Today, most of these once-widespread canals—called amunas in the Quechua language—lie abandoned or clogged. But in a few rural communities, like Huamantanga in the central Andes, people have used and maintained parts of the ancient amunas for centuries. 11 of the original canals still operate, feeding 65 active springs and 14 small ponds.
The gamer, who has a strong following on YouTube, has now not been seen for five days.
SpaceX's Falcon Heavy rocket will attempt its most technically demanding mission yet on Monday night, with a rideshare flight organized by the US Air Force. Company founder Elon Musk has characterized the mission as "Our most difficult launch ever."
During this Space Test Program-2 flight, the world's most powerful operational rocket will attempt to deliver 24 different payloads into three different orbits, resulting in multiple re-lights of the Merlin 1D engine powering the rocket's second stage.
It is a critical mission for SpaceX and its Falcon Heavy rocket for a few reasons. First of all, this is the first time the Air Force has flown payloads on a Falcon Heavy rocket. And while this mission will not be carrying anything critical to national security—such as large satellites valued at $1 billion or more used for observation, communication, or other purposes to advance the national interest—Air Force officials will be watching closely.
Sir Nick Clegg says Facebook found no "significant attempt" by outside forces to sway the 2016 vote.
Fake messages could cause widespread panic, the researchers who uncovered the flaws say.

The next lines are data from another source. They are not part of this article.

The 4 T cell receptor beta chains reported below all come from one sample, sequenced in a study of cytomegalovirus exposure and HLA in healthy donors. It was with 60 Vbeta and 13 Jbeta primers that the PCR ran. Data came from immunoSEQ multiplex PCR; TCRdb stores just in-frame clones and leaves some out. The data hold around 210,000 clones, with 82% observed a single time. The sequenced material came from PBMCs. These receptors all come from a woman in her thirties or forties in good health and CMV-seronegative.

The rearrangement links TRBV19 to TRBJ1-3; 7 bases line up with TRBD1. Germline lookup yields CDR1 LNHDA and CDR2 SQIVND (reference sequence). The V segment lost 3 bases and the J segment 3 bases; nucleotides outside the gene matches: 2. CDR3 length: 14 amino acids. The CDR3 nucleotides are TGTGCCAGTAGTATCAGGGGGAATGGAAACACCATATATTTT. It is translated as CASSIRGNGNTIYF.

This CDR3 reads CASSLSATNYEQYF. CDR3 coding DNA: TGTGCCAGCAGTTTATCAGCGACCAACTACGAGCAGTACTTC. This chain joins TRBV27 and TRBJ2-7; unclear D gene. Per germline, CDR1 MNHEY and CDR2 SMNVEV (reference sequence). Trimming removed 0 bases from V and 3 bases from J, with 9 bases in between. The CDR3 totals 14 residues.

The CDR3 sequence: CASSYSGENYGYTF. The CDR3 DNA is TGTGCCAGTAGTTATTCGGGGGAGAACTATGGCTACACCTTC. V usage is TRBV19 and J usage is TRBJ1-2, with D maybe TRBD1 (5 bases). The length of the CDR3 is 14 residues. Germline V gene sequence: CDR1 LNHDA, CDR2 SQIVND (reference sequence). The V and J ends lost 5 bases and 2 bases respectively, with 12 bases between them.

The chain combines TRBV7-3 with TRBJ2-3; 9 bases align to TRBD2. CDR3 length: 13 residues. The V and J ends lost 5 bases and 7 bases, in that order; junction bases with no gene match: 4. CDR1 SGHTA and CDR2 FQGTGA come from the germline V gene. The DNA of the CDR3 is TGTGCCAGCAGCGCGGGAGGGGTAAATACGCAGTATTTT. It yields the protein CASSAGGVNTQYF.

Lax security at a Nasa lab let a hacker lurk on the agency's network for almost a year, says report.
The mobile network sent 2.5 million messages to customers about its app and handset upgrades.
Today, Raspberry Pi is introducing a new version of its popular line of single-board computer. The Raspberry Pi 4 Model B is the fastest Raspberry Pi ever, with the company promising "desktop performance comparable to entry-level x86 PC systems."
The new model is built around a Broadcom BCM2711 SoC, which, with four 1.5GHz Cortex A72 CPU cores, should be a big upgrade over the quad core Cortex A53 CPU in the Raspberry Pi 3. The RAM options are the even bigger upgrade though, with options for 1GB, 2GB, and even 4GB of DDR4. The Pi 3 was limited to 1GB of RAM, which really stung for desktop-class use cases.
There has been some upgrades and tweaks to the Pi 4 I/O, too. The Gigabit Ethernet returns, as do the four USB ports, but two of them get an upgrade to USB 3.0. Power is now supplied via a USB-C port, instead of the aging Micro USB of the Pi 3. The headphone jack returns, too, and it's still a four-pole solution providing audio and composite video.
A Norwegian aluminium producer is recovering after hackers took thousands of computers offline and demanded a ransom.
A high school field trip to the ancient archaeological site of Petra turns tragic, and supernatural creatures are unleashed to prey on the living in Jinn, the first Arabic language original series from Netflix. Forget the Westernized concept of genies found in our popular culture, like Aladdin or I Dream of Jeannie. This series draws on more traditional Arabian/Islamic mythology for its portrayal of the jinn, and it's all the richer for it.